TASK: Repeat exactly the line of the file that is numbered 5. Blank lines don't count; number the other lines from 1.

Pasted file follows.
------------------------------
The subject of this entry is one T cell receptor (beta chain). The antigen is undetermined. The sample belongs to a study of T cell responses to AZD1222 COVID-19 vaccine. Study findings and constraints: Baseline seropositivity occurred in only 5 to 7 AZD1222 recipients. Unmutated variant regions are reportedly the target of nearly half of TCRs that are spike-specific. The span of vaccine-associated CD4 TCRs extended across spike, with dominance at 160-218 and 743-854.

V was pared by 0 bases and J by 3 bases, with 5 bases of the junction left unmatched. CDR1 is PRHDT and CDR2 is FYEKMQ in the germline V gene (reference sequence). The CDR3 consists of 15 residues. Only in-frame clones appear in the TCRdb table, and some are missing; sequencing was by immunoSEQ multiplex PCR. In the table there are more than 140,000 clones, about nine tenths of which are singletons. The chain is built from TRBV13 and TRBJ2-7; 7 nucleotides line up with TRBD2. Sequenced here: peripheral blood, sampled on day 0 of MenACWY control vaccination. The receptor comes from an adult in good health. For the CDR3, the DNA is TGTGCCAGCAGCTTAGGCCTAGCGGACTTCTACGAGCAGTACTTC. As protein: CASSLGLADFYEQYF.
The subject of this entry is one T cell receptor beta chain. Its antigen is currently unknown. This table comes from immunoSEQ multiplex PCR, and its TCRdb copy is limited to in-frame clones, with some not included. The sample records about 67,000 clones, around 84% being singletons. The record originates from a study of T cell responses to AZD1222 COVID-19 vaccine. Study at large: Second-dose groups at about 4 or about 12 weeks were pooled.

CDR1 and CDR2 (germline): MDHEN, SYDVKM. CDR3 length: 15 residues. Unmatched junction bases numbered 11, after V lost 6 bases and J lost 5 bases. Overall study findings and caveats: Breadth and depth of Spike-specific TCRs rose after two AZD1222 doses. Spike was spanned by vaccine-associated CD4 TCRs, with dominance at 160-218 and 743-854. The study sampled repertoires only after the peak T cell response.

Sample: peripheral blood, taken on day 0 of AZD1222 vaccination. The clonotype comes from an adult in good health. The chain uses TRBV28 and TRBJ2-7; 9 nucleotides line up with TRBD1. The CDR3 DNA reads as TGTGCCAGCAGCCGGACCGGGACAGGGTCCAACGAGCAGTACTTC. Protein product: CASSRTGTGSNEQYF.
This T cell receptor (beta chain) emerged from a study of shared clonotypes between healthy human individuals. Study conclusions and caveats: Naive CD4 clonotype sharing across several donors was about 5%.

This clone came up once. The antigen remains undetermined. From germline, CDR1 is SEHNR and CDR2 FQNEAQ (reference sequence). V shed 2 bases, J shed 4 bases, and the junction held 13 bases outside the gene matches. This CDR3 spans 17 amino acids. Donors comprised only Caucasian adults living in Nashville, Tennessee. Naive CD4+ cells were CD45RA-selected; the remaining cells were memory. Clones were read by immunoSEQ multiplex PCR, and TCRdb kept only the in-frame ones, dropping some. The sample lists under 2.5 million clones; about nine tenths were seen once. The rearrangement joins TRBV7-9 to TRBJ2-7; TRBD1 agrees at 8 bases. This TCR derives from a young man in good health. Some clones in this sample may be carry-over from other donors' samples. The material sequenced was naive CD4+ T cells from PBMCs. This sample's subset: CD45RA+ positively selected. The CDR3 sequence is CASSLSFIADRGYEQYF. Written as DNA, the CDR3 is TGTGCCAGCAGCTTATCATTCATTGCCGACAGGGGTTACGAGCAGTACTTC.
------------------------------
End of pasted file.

Sample: peripheral blood, taken on day 0 of AZD1222 vaccination. The clonotype comes from an adult in good health. The chain uses TRBV28 and TRBJ2-7; 9 nucleotides line up with TRBD1. The CDR3 DNA reads as TGTGCCAGCAGCCGGACCGGGACAGGGTCCAACGAGCAGTACTTC. Protein product: CASSRTGTGSNEQYF.